Have you ever felt like you are standing on top of the world, with no worries and concerns, a light wind whipping through your hair, the sun burning your eyes slightly and everything stretched out below you? Looking directly at the space where the blue sea meets the blue sky, and thinking “how lucky am I to be here, right now in this moment?”.

I have, just once. And it was when I was standing at the top of Mount Vesuvius.

I’ve had an odd fascination with volcanos since school, and a few years previously I visited Arenal Volcano in Costa Rica, which at the time was the 10th most active volcano in the world. But exploring Mount Vesuvius has been high up on my bucket list for a very long time – simply because of its relation to the total devastation of the ancient city of Pompeii.

Exploring Mount Vesuvius Exploring Mount Vesuvius

Mount Vesuvius looms large over the bay of Naples, visible from both Naples itself and of course from within the ruins of Pompeii. It’s beautiful, of course but I’ve always found the idea of having a volcano in your backyard a little disconcerting, even if the last time it erupted was 1944. But, Italy has three active volcanoes – Mount Etna, on Sicily, Stromboli on one of the Aeolian Islands and Mount Vesuvius near Naples.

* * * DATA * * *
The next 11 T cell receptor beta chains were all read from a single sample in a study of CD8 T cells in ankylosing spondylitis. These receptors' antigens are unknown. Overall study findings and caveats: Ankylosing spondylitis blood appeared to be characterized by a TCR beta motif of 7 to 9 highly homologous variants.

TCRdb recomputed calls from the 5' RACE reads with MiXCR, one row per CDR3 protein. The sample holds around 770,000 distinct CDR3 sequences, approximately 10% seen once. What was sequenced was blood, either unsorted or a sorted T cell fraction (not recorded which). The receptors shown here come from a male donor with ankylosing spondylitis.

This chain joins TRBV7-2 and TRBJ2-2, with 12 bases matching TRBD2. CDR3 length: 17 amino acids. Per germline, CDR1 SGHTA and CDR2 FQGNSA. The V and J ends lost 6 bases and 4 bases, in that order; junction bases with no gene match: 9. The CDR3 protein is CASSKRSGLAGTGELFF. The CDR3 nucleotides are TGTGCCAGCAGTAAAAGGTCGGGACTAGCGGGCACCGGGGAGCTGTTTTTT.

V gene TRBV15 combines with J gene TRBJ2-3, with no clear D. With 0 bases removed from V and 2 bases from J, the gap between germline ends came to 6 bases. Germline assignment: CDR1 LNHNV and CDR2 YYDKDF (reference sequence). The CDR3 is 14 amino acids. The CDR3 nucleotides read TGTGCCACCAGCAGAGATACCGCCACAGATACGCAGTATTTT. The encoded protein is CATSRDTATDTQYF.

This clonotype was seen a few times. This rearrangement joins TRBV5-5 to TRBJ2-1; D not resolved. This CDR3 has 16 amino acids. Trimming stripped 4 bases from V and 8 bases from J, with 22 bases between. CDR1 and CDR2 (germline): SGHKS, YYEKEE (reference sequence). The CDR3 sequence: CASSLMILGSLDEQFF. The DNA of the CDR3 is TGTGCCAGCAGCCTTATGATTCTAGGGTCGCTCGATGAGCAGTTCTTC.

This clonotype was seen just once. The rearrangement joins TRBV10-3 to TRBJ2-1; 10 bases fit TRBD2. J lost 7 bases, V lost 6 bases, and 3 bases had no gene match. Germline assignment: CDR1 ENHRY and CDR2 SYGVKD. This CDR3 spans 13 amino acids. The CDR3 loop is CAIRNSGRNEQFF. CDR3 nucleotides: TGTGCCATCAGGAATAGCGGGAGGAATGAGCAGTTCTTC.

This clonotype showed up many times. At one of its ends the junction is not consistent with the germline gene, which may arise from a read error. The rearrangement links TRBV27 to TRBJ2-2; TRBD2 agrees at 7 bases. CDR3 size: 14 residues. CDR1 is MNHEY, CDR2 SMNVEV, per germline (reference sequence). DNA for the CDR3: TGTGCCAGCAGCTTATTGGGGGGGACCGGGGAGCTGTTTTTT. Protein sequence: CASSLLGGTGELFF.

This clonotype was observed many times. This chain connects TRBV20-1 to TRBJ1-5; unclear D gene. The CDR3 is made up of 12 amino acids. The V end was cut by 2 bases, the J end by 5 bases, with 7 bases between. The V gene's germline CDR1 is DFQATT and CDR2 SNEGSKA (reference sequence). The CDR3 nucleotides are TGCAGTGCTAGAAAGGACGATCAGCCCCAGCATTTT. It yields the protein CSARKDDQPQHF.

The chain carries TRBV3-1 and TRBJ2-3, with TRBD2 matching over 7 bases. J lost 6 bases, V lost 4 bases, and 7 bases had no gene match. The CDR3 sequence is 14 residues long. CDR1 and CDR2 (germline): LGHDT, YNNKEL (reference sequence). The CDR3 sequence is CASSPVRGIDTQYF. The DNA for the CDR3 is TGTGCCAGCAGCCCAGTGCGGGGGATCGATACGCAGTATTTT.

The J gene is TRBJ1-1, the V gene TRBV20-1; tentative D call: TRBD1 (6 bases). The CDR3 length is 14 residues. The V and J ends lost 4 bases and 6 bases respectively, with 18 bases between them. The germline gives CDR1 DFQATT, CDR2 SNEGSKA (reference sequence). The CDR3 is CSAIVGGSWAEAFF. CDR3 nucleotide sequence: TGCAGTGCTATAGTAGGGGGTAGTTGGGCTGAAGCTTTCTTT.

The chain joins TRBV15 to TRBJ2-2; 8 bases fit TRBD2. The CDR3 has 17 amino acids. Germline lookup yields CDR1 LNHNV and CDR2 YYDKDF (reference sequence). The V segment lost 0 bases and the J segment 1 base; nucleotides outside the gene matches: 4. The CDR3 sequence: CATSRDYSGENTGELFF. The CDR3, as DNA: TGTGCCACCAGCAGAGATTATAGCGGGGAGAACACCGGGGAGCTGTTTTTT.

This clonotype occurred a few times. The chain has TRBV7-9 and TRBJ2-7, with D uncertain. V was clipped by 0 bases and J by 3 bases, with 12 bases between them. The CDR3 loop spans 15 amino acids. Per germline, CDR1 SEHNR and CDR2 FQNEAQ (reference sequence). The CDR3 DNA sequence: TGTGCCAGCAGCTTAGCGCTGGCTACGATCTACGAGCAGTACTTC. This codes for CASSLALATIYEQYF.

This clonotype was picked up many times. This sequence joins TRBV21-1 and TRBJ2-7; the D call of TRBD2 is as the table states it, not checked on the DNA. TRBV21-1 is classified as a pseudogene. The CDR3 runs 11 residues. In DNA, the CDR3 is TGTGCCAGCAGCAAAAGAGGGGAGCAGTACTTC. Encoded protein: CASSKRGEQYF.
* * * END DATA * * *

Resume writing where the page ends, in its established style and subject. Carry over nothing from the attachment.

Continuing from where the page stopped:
But as Mount Vesuvius is the only active volcano in mainland Europe, its no wonder most aren’t used to the concept of living next door to one.

Exploring Mount Vesuvius
Exploring Mount Vesuvius
Exploring Mount Vesuvius

So visiting then – Mount Vesuvius is a volcano you can climb! Which depending on your viewpoint is either crazy or brilliant, but I had long decided that it was probably a bit brilliant to be able to peer in to its dormant crater and look out over Sorrento and the Bay of Naples from above.

There are a couple of different ways to visit Moutn Vesuvius – either by tour, or independently using public transport. If going it alone, you’ll need to catch the Circumvesuviana train from Naples or Sorrento to either Ercolano Scava or Pompeii train station and then take a bus up to the entrance to the Mount Vesuvius National Park.

I ended up going by tour bus from Pompeii, as part of my day trip to the Pompeii ruins with Project Napoli, booked through Viator. We didn’t have a tour guide whilst in the national park, but the ease of travel made the whole thing much more straightforward. No matter what you decide, you are either dropped 250m from the summit (the entrance to the national park) or 100m further down in the car park (if by public bus) so you have a walk either way!

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Exploring Mount Vesuvius Exploring Mount Vesuvius Exploring Mount Vesuvius